On the day before Malcolm Fraser’s momentous decision, the Liberal MP for Wentworth, and former Commonwealth Solicitor-General, Robert Ellicott, argued that the Governor-General would have to dismiss Whitlam if the Senate voted to block Supply.
It was October 14 and Rex Connor’s fate as Minister for Minerals and Energy hung in the balance. By the end of the day, Connor had resigned and it was expected that Fraser would use these reprehensible circumstances to block the government’s Supply bills in the Senate.
Ellicott, the cousin of High Court Chief Justice Sir Garfield Barwick, whose advice to Governor-General Sir John Kerr would be used to justify the dismissal, argued that no government could remain in office if the parliament refused to vote Supply.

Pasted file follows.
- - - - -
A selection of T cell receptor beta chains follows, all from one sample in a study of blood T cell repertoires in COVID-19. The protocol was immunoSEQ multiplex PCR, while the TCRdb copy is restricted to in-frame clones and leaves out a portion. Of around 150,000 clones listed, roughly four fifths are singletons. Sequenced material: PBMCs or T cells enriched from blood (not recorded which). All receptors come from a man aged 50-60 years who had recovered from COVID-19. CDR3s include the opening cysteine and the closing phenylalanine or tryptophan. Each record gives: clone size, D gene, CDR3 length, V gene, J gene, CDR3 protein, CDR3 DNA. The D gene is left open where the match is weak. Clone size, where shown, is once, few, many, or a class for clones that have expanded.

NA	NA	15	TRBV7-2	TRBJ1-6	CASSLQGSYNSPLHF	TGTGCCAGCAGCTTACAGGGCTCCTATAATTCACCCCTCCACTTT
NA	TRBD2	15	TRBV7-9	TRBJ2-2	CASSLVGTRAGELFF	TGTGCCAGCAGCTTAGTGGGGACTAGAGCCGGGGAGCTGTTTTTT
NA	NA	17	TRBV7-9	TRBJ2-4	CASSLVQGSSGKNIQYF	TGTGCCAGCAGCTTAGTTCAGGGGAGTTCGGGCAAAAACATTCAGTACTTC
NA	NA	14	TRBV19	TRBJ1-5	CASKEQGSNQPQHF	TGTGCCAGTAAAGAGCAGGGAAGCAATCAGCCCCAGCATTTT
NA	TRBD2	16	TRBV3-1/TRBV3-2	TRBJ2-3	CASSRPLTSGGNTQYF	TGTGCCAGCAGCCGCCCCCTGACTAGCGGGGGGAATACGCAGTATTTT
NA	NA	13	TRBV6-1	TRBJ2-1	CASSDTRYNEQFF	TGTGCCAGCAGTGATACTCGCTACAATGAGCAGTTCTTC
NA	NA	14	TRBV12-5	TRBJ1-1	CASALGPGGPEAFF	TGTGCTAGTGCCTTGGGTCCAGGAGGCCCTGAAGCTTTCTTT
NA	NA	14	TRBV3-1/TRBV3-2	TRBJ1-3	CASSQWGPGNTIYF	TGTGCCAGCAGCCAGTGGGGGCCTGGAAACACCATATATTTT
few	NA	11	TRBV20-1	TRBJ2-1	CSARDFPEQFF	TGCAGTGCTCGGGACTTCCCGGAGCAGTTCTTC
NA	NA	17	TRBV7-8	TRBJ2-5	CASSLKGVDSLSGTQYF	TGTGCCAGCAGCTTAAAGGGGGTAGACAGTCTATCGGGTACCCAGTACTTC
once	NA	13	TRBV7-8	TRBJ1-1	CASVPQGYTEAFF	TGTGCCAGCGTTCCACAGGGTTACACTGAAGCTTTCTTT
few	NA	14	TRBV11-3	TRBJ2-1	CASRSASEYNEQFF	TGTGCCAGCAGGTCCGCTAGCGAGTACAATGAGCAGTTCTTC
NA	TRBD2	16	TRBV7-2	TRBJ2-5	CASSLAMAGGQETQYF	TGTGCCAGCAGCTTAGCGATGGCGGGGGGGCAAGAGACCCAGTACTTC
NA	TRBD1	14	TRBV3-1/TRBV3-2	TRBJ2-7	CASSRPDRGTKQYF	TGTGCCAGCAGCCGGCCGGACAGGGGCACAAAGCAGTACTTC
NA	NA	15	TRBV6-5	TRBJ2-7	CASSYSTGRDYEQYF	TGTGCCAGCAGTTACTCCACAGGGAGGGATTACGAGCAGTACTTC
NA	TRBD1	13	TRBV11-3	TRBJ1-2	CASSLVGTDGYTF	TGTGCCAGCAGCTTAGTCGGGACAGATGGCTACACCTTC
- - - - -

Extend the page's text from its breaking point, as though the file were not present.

Ellicott said: “There have been overtones to the Prime Minister saying he would, if there were a rejection of the Appropriation Bills, “sit it out,” leaving accounts and the Public Service unpaid. That he seriously entertains such a course is, in itself, a reason which would support the rejection of the bills, for a Prime Minister who would entertain constitutional anarchy such as this is hardly fit to be the leader of our country.
“But, in any event, it is a futile exercise, for undoubtedly, in such a case, the Governor-General would have a clear duty to withdraw the Prime Minister’s commission. No government can continue under our constitutional system without Supply.”